As a CUNY adjunct starting this semester without a contract, I am filled with anger, terror, and excitement — a mix of reactions I’ll try to explain here. My anger predates our current contract struggle. Having taught at various CUNY campuses over the past six years, I’m furious about adjuncts’ working conditions and the resulting student learning conditions. As underpaid, expendable, and often invisible employees, adjuncts, who teach the majority of classes at the university, often find out our schedules mere days — or even hours — before the semester begins, and we are therefore forced to throw together syllabuses and assignments at the last minute.
On Tuesday, August 22, the Teamsters union announced that its members voted to ratify the national UPS contract by 86.3% – and with record turnout. Workers won significant raises, the abolition of the two-tier driver system, air conditioning in package cars, thousands of new full-time jobs, and more. In our previous episode, we discussed the gains of the tentative agreement and the years of Teamsters organizing it took to make them possible, including the past year’s contract campaign which built a credible strike threat. In this episode, we dug deeper into the various layers of members’ reactions to the contract, as well as what’s required of the membership to enforce it and build on it moving forward.
Warren, Michigan - Sunday afternoon at the Auto Workers (UAW) Region 1 Pavilion in Warren, Michigan, felt a lot like church. Auto workers came together in sweltering heat to rally each other with fiery speeches, cheers, and songs in the first Big 3 contract rally anyone can remember. The contracts with Ford, General Motors (GM), and Stellantis expire September 14. “I’ve been told throughout this thing that we’ve set expectations too high. You’re damn right we have, because our members have high expectations, and record profits deserve record contracts,” said UAW President Shawn Fain at the rally. “As a union, we have to lead the fight for economic justice—not just for ourselves but for the entire working class.”
Contract negotiations between the United Auto Workers and Ford, General Motors and Stellantis (which includes Chrysler) began in July. Instead of engaging in the traditional handshake across the table with company executives — a photo op implying the parties were working together to achieve a “competitive agreement” — UAW President Shawn Fain visited auto plants to shake hands with the UAW rank and file. This represented a break with the class-collaborationist former leaders of the union. Both parties have submitted written proposals to the other side. For the first time in decades, the UAW is making bold demands on the companies, including substantial pay increases, elimination of tiers in wages, benefits and pensions, restoration of the cost-of-living allowance (COLA) and, significantly, a 32-hour work week at 40 hours pay.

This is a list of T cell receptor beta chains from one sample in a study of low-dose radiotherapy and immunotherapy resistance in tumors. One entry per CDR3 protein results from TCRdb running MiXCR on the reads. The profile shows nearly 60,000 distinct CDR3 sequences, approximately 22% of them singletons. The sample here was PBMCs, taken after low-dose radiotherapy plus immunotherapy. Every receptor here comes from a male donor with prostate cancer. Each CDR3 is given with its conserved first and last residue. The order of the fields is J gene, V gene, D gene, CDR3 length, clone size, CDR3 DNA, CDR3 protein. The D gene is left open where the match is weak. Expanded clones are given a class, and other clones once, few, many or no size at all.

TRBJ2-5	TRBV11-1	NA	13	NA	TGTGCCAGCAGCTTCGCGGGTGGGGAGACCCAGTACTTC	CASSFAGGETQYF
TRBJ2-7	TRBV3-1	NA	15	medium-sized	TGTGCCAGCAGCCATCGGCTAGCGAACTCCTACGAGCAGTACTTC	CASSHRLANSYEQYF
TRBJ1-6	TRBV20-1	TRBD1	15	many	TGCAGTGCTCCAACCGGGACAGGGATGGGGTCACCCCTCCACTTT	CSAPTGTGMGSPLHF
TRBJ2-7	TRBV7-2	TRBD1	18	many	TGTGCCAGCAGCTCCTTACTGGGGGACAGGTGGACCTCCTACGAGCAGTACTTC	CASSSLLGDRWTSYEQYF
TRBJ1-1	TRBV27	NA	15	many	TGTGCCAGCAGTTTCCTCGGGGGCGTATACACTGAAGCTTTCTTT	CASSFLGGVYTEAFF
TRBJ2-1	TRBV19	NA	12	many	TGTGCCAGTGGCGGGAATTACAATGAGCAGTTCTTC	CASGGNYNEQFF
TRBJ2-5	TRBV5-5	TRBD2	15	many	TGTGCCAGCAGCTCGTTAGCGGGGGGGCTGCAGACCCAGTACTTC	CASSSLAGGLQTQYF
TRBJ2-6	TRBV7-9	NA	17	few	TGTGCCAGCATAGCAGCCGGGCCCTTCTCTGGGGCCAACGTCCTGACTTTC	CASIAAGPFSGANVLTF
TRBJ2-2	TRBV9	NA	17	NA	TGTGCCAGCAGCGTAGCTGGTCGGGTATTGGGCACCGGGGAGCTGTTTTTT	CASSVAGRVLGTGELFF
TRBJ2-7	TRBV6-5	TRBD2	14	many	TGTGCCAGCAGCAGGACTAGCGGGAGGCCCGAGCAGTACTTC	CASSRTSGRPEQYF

The clock is ticking toward September 14 at midnight, when the Auto Workers’ contracts with the Big 3 automakers expire. The new leaders of the UAW have come out swinging, and in quickly growing numbers, members are stepping up to prepare for a strike. The agreements cover close to 150,000 workers at Ford, General Motors (GM), and Stellantis. In early August President Shawn Fain presented a list of “the Members’ Demands” to the companies, calling them “the most audacious and ambitious list of proposals they’ve seen in decades.” These bargaining goals are aimed at undoing concessions extracted by the companies from previous union administrations since before the Great Recession.
Some 323,000 U.S. workers have struck so far this year. Another 340,000 were in gear to strike, until their nationwide mobilization forced the company to concede. UPS Teamsters are voting on the deal through August 22. “After 25 years of [former Teamsters President James P.] Hoffa and his givebacks, we came out ahead,” said Eugene Braswell, a delivery driver and Local 804 steward. “This is the first time in all those years that I have a national contract that I can vote yes on.” How are UPSers making sense of their gains at the table? I spoke with two dozen rank and filers. Some were relieved they didn’t have to strike.
To make company negotiators feel their power, ironworkers in Augusta, Maine, got loud—hammering on beams in the plant and leaning on their car horns. “Hammer time” was one of many pressure points they used to win a good contract in May. Another one: when the company dragged its feet in bargaining, workers just stopped putting in extra hours—and stopped going the extra mile when they were there. Ironworkers Local 807 represents 85 shop fabricators at the facility, owned by the steel manufacturing company Cives. Their contract had been extended twice for short periods, but as the company continued its slow walk, the workers voted unanimously against extending it any further.